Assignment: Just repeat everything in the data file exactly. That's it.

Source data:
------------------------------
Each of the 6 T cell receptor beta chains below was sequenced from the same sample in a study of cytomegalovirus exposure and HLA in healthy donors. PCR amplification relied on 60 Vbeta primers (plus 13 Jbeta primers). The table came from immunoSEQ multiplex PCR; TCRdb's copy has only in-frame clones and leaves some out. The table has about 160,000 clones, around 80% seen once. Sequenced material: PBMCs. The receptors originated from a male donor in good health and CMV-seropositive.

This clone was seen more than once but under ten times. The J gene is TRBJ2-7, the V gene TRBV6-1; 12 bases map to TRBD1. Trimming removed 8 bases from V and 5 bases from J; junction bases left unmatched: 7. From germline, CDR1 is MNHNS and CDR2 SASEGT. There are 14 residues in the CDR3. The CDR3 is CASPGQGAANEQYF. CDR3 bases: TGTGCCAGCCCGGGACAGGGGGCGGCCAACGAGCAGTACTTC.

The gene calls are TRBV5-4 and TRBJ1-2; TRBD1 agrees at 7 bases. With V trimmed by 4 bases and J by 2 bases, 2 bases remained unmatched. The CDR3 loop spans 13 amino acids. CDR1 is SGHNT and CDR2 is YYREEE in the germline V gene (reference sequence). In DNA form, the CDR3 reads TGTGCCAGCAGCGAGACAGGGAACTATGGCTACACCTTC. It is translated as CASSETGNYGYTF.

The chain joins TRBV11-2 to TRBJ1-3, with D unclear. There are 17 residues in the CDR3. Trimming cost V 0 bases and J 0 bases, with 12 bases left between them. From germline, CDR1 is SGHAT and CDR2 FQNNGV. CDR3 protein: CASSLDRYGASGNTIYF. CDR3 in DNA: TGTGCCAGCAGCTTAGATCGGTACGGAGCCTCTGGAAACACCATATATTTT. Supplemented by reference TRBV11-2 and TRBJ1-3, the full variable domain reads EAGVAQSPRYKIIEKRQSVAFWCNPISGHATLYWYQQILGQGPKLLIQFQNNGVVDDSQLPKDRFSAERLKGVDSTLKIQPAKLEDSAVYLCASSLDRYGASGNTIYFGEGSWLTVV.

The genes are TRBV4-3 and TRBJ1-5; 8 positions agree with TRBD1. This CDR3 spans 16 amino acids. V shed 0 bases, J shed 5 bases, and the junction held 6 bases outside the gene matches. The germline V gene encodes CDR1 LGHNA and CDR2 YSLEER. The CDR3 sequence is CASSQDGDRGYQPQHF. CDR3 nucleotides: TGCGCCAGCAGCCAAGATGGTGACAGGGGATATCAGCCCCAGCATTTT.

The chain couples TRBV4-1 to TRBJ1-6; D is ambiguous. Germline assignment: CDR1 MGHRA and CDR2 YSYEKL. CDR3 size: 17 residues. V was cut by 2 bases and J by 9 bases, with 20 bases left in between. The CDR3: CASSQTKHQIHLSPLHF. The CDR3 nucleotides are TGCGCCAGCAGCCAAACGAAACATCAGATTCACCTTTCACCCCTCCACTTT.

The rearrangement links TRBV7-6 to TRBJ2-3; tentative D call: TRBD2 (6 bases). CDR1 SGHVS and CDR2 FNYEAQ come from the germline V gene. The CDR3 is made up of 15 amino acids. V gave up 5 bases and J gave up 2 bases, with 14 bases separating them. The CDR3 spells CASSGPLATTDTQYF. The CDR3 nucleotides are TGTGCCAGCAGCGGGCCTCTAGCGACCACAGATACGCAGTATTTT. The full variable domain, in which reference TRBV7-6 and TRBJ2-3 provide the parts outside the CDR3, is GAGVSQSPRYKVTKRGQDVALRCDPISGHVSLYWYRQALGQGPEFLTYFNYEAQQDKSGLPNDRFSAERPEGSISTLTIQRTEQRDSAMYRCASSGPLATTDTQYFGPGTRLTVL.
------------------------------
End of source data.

Each of the 6 T cell receptor beta chains below was sequenced from the same sample in a study of cytomegalovirus exposure and HLA in healthy donors. PCR amplification relied on 60 Vbeta primers (plus 13 Jbeta primers). The table came from immunoSEQ multiplex PCR; TCRdb's copy has only in-frame clones and leaves some out. The table has about 160,000 clones, around 80% seen once. Sequenced material: PBMCs. The receptors originated from a male donor in good health and CMV-seropositive.

This clone was seen more than once but under ten times. The J gene is TRBJ2-7, the V gene TRBV6-1; 12 bases map to TRBD1. Trimming removed 8 bases from V and 5 bases from J; junction bases left unmatched: 7. From germline, CDR1 is MNHNS and CDR2 SASEGT. There are 14 residues in the CDR3. The CDR3 is CASPGQGAANEQYF. CDR3 bases: TGTGCCAGCCCGGGACAGGGGGCGGCCAACGAGCAGTACTTC.

The gene calls are TRBV5-4 and TRBJ1-2; TRBD1 agrees at 7 bases. With V trimmed by 4 bases and J by 2 bases, 2 bases remained unmatched. The CDR3 loop spans 13 amino acids. CDR1 is SGHNT and CDR2 is YYREEE in the germline V gene (reference sequence). In DNA form, the CDR3 reads TGTGCCAGCAGCGAGACAGGGAACTATGGCTACACCTTC. It is translated as CASSETGNYGYTF.

The chain joins TRBV11-2 to TRBJ1-3, with D unclear. There are 17 residues in the CDR3. Trimming cost V 0 bases and J 0 bases, with 12 bases left between them. From germline, CDR1 is SGHAT and CDR2 FQNNGV. CDR3 protein: CASSLDRYGASGNTIYF. CDR3 in DNA: TGTGCCAGCAGCTTAGATCGGTACGGAGCCTCTGGAAACACCATATATTTT. Supplemented by reference TRBV11-2 and TRBJ1-3, the full variable domain reads EAGVAQSPRYKIIEKRQSVAFWCNPISGHATLYWYQQILGQGPKLLIQFQNNGVVDDSQLPKDRFSAERLKGVDSTLKIQPAKLEDSAVYLCASSLDRYGASGNTIYFGEGSWLTVV.

The genes are TRBV4-3 and TRBJ1-5; 8 positions agree with TRBD1. This CDR3 spans 16 amino acids. V shed 0 bases, J shed 5 bases, and the junction held 6 bases outside the gene matches. The germline V gene encodes CDR1 LGHNA and CDR2 YSLEER. The CDR3 sequence is CASSQDGDRGYQPQHF. CDR3 nucleotides: TGCGCCAGCAGCCAAGATGGTGACAGGGGATATCAGCCCCAGCATTTT.

The chain couples TRBV4-1 to TRBJ1-6; D is ambiguous. Germline assignment: CDR1 MGHRA and CDR2 YSYEKL. CDR3 size: 17 residues. V was cut by 2 bases and J by 9 bases, with 20 bases left in between. The CDR3: CASSQTKHQIHLSPLHF. The CDR3 nucleotides are TGCGCCAGCAGCCAAACGAAACATCAGATTCACCTTTCACCCCTCCACTTT.

The rearrangement links TRBV7-6 to TRBJ2-3; tentative D call: TRBD2 (6 bases). CDR1 SGHVS and CDR2 FNYEAQ come from the germline V gene. The CDR3 is made up of 15 amino acids. V gave up 5 bases and J gave up 2 bases, with 14 bases separating them. The CDR3 spells CASSGPLATTDTQYF. The CDR3 nucleotides are TGTGCCAGCAGCGGGCCTCTAGCGACCACAGATACGCAGTATTTT. The full variable domain, in which reference TRBV7-6 and TRBJ2-3 provide the parts outside the CDR3, is GAGVSQSPRYKVTKRGQDVALRCDPISGHVSLYWYRQALGQGPEFLTYFNYEAQQDKSGLPNDRFSAERPEGSISTLTIQRTEQRDSAMYRCASSGPLATTDTQYFGPGTRLTVL.